Clozapine in the Treatment of Neuroleptic-Induced Blepharospasm: A Report of 4 Cases
J Clin Psychiatry 2000;61:140-143
© Copyright 2014 Physicians Postgraduate Press, Inc.
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Background: Blepharospasm, the forcible closure
of eyelids, is an infrequent consequence of neuroleptic treatment
that, when severe, can interfere with the ability to walk, drive,
or work. Like tardive dyskinesia, blepharospasm can be
disfiguring and aesthetically distressing, contributing to the
increased stigmatization of patients.
Case Reports: We report 4 patients with DSM-IV
schizoaffective disorder, paranoid schizophrenia, or chronic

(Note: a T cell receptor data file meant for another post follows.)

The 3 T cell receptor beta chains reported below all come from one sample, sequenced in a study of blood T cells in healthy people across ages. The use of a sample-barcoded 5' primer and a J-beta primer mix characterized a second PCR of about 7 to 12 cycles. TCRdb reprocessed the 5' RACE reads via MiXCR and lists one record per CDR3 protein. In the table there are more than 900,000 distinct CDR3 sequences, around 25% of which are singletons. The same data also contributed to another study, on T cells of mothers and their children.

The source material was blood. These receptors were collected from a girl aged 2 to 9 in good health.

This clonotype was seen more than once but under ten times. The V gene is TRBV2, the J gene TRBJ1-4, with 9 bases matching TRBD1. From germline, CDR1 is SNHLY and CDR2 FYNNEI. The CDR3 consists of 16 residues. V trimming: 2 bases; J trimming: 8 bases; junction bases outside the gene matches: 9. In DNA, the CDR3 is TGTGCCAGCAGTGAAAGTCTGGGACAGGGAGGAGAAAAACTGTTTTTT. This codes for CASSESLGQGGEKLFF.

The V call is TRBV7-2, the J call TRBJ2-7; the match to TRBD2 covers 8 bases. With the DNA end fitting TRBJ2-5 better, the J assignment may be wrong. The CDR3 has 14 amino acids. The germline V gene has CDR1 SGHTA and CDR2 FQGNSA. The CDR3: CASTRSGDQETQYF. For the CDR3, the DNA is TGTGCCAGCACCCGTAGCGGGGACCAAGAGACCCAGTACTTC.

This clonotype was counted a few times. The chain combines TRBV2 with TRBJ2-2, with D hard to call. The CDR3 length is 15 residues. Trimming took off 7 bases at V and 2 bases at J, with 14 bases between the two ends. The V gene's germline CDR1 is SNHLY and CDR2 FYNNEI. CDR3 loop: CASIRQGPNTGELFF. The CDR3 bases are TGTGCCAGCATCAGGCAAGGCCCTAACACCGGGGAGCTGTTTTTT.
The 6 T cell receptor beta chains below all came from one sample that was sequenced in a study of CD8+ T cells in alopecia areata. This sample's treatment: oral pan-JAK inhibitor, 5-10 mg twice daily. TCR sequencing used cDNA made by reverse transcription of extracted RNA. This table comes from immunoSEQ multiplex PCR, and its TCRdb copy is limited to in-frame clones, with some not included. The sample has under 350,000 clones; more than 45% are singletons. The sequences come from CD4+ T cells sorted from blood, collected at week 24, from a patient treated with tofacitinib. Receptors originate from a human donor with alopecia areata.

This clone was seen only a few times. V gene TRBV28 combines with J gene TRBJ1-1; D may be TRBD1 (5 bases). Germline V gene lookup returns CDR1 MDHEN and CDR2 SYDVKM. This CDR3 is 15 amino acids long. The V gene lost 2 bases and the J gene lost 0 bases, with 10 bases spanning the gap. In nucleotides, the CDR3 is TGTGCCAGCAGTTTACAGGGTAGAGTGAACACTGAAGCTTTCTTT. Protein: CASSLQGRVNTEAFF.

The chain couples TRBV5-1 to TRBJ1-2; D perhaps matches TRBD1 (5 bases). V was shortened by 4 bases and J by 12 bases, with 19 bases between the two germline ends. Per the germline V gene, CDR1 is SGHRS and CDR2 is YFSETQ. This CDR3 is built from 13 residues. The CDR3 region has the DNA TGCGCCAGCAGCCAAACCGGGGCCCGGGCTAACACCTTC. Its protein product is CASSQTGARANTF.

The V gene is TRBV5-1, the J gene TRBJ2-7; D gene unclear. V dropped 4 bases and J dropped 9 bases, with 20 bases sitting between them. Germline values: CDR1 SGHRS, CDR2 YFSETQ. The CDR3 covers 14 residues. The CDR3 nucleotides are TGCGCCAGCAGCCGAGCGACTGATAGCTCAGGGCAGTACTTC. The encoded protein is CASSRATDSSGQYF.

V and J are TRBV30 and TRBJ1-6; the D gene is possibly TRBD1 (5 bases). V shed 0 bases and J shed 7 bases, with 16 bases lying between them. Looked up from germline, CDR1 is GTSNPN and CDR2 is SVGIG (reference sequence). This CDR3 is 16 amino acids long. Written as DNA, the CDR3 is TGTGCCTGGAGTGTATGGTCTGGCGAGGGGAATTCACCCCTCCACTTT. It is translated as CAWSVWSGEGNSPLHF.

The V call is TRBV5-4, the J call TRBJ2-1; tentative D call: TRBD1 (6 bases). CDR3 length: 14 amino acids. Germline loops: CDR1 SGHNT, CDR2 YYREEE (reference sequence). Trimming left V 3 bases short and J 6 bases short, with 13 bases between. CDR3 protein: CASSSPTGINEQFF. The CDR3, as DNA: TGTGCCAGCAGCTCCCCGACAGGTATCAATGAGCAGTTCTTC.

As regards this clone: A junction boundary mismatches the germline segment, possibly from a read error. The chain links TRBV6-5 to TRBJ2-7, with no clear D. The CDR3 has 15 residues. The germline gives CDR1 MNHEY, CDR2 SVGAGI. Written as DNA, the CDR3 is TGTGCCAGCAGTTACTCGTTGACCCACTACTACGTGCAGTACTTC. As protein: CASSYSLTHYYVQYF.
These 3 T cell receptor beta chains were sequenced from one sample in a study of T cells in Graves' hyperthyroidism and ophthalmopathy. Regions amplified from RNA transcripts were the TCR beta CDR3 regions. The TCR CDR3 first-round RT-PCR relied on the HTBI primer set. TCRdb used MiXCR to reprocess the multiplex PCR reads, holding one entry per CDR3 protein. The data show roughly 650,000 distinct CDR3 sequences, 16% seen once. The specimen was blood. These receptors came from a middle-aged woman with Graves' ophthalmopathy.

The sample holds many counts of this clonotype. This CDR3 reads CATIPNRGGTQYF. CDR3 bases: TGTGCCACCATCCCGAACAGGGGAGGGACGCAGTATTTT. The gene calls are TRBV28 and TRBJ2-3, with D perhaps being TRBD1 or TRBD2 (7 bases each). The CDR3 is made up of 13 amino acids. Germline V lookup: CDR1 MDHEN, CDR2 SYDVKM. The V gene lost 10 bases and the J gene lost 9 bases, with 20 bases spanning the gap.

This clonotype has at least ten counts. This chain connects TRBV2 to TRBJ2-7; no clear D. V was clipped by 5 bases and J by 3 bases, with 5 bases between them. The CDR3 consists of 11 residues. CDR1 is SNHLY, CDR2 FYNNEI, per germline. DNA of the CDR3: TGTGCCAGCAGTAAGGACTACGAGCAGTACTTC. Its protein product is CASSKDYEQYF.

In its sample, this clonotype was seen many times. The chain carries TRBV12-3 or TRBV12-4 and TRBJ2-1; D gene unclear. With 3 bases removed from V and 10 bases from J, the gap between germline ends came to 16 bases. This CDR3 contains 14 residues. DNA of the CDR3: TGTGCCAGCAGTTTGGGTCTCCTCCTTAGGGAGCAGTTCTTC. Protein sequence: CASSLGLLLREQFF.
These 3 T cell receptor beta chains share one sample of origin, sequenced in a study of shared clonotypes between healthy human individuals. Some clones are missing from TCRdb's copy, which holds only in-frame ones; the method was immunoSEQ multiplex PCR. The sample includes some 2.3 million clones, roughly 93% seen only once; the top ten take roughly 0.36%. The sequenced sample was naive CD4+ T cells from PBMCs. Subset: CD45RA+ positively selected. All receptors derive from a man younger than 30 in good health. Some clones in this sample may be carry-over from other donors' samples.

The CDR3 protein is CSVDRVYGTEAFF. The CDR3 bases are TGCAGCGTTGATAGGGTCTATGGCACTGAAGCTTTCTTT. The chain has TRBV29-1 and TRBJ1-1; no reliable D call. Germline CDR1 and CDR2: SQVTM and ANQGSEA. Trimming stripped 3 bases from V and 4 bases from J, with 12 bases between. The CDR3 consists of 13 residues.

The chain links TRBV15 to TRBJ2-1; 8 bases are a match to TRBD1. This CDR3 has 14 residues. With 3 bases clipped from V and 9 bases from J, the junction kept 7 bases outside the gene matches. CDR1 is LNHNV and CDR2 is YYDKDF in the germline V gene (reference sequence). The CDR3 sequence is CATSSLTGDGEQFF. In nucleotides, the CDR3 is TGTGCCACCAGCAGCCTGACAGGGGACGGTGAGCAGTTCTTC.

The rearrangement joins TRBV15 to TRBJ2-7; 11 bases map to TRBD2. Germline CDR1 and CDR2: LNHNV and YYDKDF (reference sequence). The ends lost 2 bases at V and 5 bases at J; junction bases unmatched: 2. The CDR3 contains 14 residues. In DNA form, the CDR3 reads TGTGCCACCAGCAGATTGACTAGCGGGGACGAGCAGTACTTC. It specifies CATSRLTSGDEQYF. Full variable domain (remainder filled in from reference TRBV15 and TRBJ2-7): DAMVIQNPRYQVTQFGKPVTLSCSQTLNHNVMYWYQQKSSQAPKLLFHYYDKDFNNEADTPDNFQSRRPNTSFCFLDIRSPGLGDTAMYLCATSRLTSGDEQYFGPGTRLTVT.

undifferentiated schizophrenia who developed neuroleptic-induced
blepharospasm. In all patients, blepharospasm remitted without
the reemergence of psychosis within 3 to 5 months of treatment
with clozapine, 100-200 mg/day.
Conclusion: The results suggest that clozapine
may successfully treat neuroleptic-induced blepharospasm without
the reemergence of psychosis in patients with schizophrenia,
schizoaffective disorder, or schizophreniform disorder.